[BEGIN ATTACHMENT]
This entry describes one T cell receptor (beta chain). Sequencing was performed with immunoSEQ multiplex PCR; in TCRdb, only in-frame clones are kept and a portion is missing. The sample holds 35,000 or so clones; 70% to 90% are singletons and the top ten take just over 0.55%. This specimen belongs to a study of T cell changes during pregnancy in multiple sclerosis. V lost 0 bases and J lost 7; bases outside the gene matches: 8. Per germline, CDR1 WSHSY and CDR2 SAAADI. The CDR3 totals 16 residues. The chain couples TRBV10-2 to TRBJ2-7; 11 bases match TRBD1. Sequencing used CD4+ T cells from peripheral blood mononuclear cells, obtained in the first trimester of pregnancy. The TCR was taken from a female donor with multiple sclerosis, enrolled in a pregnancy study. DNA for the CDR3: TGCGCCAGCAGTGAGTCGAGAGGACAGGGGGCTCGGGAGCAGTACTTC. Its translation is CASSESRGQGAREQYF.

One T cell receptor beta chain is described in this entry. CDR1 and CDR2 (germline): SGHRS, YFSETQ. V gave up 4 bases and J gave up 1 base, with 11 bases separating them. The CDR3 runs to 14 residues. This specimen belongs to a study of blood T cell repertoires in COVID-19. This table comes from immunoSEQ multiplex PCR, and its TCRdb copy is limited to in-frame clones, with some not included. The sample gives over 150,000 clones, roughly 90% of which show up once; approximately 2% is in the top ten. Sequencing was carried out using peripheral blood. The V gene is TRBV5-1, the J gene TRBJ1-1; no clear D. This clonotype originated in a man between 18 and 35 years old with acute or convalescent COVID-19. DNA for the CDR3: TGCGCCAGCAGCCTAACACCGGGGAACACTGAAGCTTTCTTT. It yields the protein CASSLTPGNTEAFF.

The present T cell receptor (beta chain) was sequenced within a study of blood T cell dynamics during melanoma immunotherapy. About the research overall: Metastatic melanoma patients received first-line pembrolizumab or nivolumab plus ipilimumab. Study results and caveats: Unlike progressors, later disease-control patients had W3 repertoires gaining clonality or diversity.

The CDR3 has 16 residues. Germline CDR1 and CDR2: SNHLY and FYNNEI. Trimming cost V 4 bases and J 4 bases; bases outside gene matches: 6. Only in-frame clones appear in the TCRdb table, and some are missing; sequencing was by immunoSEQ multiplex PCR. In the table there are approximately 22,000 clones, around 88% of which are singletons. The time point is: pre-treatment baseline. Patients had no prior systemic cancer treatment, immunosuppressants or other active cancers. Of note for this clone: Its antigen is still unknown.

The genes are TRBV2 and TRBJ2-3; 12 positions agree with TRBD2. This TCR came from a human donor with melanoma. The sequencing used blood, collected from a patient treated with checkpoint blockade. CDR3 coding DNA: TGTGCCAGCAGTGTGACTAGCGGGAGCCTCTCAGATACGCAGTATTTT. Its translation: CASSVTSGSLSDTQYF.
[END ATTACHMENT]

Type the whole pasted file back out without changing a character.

This entry describes one T cell receptor (beta chain). Sequencing was performed with immunoSEQ multiplex PCR; in TCRdb, only in-frame clones are kept and a portion is missing. The sample holds 35,000 or so clones; 70% to 90% are singletons and the top ten take just over 0.55%. This specimen belongs to a study of T cell changes during pregnancy in multiple sclerosis. V lost 0 bases and J lost 7; bases outside the gene matches: 8. Per germline, CDR1 WSHSY and CDR2 SAAADI. The CDR3 totals 16 residues. The chain couples TRBV10-2 to TRBJ2-7; 11 bases match TRBD1. Sequencing used CD4+ T cells from peripheral blood mononuclear cells, obtained in the first trimester of pregnancy. The TCR was taken from a female donor with multiple sclerosis, enrolled in a pregnancy study. DNA for the CDR3: TGCGCCAGCAGTGAGTCGAGAGGACAGGGGGCTCGGGAGCAGTACTTC. Its translation is CASSESRGQGAREQYF.

One T cell receptor beta chain is described in this entry. CDR1 and CDR2 (germline): SGHRS, YFSETQ. V gave up 4 bases and J gave up 1 base, with 11 bases separating them. The CDR3 runs to 14 residues. This specimen belongs to a study of blood T cell repertoires in COVID-19. This table comes from immunoSEQ multiplex PCR, and its TCRdb copy is limited to in-frame clones, with some not included. The sample gives over 150,000 clones, roughly 90% of which show up once; approximately 2% is in the top ten. Sequencing was carried out using peripheral blood. The V gene is TRBV5-1, the J gene TRBJ1-1; no clear D. This clonotype originated in a man between 18 and 35 years old with acute or convalescent COVID-19. DNA for the CDR3: TGCGCCAGCAGCCTAACACCGGGGAACACTGAAGCTTTCTTT. It yields the protein CASSLTPGNTEAFF.

The present T cell receptor (beta chain) was sequenced within a study of blood T cell dynamics during melanoma immunotherapy. About the research overall: Metastatic melanoma patients received first-line pembrolizumab or nivolumab plus ipilimumab. Study results and caveats: Unlike progressors, later disease-control patients had W3 repertoires gaining clonality or diversity.

The CDR3 has 16 residues. Germline CDR1 and CDR2: SNHLY and FYNNEI. Trimming cost V 4 bases and J 4 bases; bases outside gene matches: 6. Only in-frame clones appear in the TCRdb table, and some are missing; sequencing was by immunoSEQ multiplex PCR. In the table there are approximately 22,000 clones, around 88% of which are singletons. The time point is: pre-treatment baseline. Patients had no prior systemic cancer treatment, immunosuppressants or other active cancers. Of note for this clone: Its antigen is still unknown.

The genes are TRBV2 and TRBJ2-3; 12 positions agree with TRBD2. This TCR came from a human donor with melanoma. The sequencing used blood, collected from a patient treated with checkpoint blockade. CDR3 coding DNA: TGTGCCAGCAGTGTGACTAGCGGGAGCCTCTCAGATACGCAGTATTTT. Its translation: CASSVTSGSLSDTQYF.